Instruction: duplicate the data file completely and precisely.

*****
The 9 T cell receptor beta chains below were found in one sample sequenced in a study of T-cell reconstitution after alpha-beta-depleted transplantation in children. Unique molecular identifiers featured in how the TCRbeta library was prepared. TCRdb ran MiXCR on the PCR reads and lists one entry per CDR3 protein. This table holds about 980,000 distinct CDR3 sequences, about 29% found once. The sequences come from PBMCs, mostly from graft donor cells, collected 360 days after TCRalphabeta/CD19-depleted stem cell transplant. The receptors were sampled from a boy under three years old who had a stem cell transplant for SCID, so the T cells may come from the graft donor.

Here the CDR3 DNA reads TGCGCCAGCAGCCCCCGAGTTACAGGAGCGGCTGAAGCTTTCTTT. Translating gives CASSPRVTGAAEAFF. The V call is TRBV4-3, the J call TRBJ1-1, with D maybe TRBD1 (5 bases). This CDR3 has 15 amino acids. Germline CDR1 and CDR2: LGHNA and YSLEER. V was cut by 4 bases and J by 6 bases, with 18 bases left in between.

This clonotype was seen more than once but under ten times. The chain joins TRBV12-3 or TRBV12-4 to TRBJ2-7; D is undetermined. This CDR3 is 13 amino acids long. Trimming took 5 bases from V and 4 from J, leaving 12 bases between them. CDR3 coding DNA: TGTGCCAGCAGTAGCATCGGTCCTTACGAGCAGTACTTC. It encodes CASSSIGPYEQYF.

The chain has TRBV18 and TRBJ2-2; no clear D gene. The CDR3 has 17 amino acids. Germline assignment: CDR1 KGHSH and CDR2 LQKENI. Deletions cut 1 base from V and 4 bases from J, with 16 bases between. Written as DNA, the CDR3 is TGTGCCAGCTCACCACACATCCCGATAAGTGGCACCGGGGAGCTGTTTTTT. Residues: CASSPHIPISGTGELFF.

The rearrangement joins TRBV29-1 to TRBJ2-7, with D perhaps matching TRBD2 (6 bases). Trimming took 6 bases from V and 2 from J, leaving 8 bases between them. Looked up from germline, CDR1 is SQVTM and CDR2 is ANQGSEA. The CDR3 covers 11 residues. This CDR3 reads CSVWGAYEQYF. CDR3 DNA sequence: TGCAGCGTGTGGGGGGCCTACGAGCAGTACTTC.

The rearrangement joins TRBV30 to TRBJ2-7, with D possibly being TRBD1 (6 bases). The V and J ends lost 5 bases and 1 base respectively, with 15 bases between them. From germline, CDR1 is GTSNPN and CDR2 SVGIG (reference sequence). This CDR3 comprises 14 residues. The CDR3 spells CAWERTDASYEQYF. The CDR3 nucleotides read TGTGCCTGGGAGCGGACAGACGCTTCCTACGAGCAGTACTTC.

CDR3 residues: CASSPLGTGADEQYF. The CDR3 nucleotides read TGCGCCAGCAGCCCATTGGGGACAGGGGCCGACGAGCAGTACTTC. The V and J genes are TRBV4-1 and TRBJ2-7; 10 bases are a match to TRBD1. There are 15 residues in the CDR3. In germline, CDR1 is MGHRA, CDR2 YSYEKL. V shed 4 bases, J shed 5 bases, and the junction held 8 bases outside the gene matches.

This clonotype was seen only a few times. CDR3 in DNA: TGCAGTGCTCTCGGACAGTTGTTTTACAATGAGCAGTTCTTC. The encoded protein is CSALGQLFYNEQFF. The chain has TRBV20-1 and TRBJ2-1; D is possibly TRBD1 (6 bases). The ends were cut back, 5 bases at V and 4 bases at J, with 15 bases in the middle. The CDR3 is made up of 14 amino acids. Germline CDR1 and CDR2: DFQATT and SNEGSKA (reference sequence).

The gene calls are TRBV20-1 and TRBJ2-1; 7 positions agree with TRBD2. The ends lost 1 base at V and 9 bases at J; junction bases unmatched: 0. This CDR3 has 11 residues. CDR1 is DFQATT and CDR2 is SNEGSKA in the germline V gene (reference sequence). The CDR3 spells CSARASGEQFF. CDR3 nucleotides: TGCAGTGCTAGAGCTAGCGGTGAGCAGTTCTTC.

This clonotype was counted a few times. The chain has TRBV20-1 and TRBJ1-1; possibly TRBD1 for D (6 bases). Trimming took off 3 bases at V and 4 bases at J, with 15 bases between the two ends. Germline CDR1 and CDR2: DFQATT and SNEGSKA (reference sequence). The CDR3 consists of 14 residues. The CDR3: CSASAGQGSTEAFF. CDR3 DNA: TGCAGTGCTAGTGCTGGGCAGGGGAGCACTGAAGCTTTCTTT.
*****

The 9 T cell receptor beta chains below were found in one sample sequenced in a study of T-cell reconstitution after alpha-beta-depleted transplantation in children. Unique molecular identifiers featured in how the TCRbeta library was prepared. TCRdb ran MiXCR on the PCR reads and lists one entry per CDR3 protein. This table holds about 980,000 distinct CDR3 sequences, about 29% found once. The sequences come from PBMCs, mostly from graft donor cells, collected 360 days after TCRalphabeta/CD19-depleted stem cell transplant. The receptors were sampled from a boy under three years old who had a stem cell transplant for SCID, so the T cells may come from the graft donor.

Here the CDR3 DNA reads TGCGCCAGCAGCCCCCGAGTTACAGGAGCGGCTGAAGCTTTCTTT. Translating gives CASSPRVTGAAEAFF. The V call is TRBV4-3, the J call TRBJ1-1, with D maybe TRBD1 (5 bases). This CDR3 has 15 amino acids. Germline CDR1 and CDR2: LGHNA and YSLEER. V was cut by 4 bases and J by 6 bases, with 18 bases left in between.

This clonotype was seen more than once but under ten times. The chain joins TRBV12-3 or TRBV12-4 to TRBJ2-7; D is undetermined. This CDR3 is 13 amino acids long. Trimming took 5 bases from V and 4 from J, leaving 12 bases between them. CDR3 coding DNA: TGTGCCAGCAGTAGCATCGGTCCTTACGAGCAGTACTTC. It encodes CASSSIGPYEQYF.

The chain has TRBV18 and TRBJ2-2; no clear D gene. The CDR3 has 17 amino acids. Germline assignment: CDR1 KGHSH and CDR2 LQKENI. Deletions cut 1 base from V and 4 bases from J, with 16 bases between. Written as DNA, the CDR3 is TGTGCCAGCTCACCACACATCCCGATAAGTGGCACCGGGGAGCTGTTTTTT. Residues: CASSPHIPISGTGELFF.

The rearrangement joins TRBV29-1 to TRBJ2-7, with D perhaps matching TRBD2 (6 bases). Trimming took 6 bases from V and 2 from J, leaving 8 bases between them. Looked up from germline, CDR1 is SQVTM and CDR2 is ANQGSEA. The CDR3 covers 11 residues. This CDR3 reads CSVWGAYEQYF. CDR3 DNA sequence: TGCAGCGTGTGGGGGGCCTACGAGCAGTACTTC.

The rearrangement joins TRBV30 to TRBJ2-7, with D possibly being TRBD1 (6 bases). The V and J ends lost 5 bases and 1 base respectively, with 15 bases between them. From germline, CDR1 is GTSNPN and CDR2 SVGIG (reference sequence). This CDR3 comprises 14 residues. The CDR3 spells CAWERTDASYEQYF. The CDR3 nucleotides read TGTGCCTGGGAGCGGACAGACGCTTCCTACGAGCAGTACTTC.

CDR3 residues: CASSPLGTGADEQYF. The CDR3 nucleotides read TGCGCCAGCAGCCCATTGGGGACAGGGGCCGACGAGCAGTACTTC. The V and J genes are TRBV4-1 and TRBJ2-7; 10 bases are a match to TRBD1. There are 15 residues in the CDR3. In germline, CDR1 is MGHRA, CDR2 YSYEKL. V shed 4 bases, J shed 5 bases, and the junction held 8 bases outside the gene matches.

This clonotype was seen only a few times. CDR3 in DNA: TGCAGTGCTCTCGGACAGTTGTTTTACAATGAGCAGTTCTTC. The encoded protein is CSALGQLFYNEQFF. The chain has TRBV20-1 and TRBJ2-1; D is possibly TRBD1 (6 bases). The ends were cut back, 5 bases at V and 4 bases at J, with 15 bases in the middle. The CDR3 is made up of 14 amino acids. Germline CDR1 and CDR2: DFQATT and SNEGSKA (reference sequence).

The gene calls are TRBV20-1 and TRBJ2-1; 7 positions agree with TRBD2. The ends lost 1 base at V and 9 bases at J; junction bases unmatched: 0. This CDR3 has 11 residues. CDR1 is DFQATT and CDR2 is SNEGSKA in the germline V gene (reference sequence). The CDR3 spells CSARASGEQFF. CDR3 nucleotides: TGCAGTGCTAGAGCTAGCGGTGAGCAGTTCTTC.

This clonotype was counted a few times. The chain has TRBV20-1 and TRBJ1-1; possibly TRBD1 for D (6 bases). Trimming took off 3 bases at V and 4 bases at J, with 15 bases between the two ends. Germline CDR1 and CDR2: DFQATT and SNEGSKA (reference sequence). The CDR3 consists of 14 residues. The CDR3: CSASAGQGSTEAFF. CDR3 DNA: TGCAGTGCTAGTGCTGGGCAGGGGAGCACTGAAGCTTTCTTT.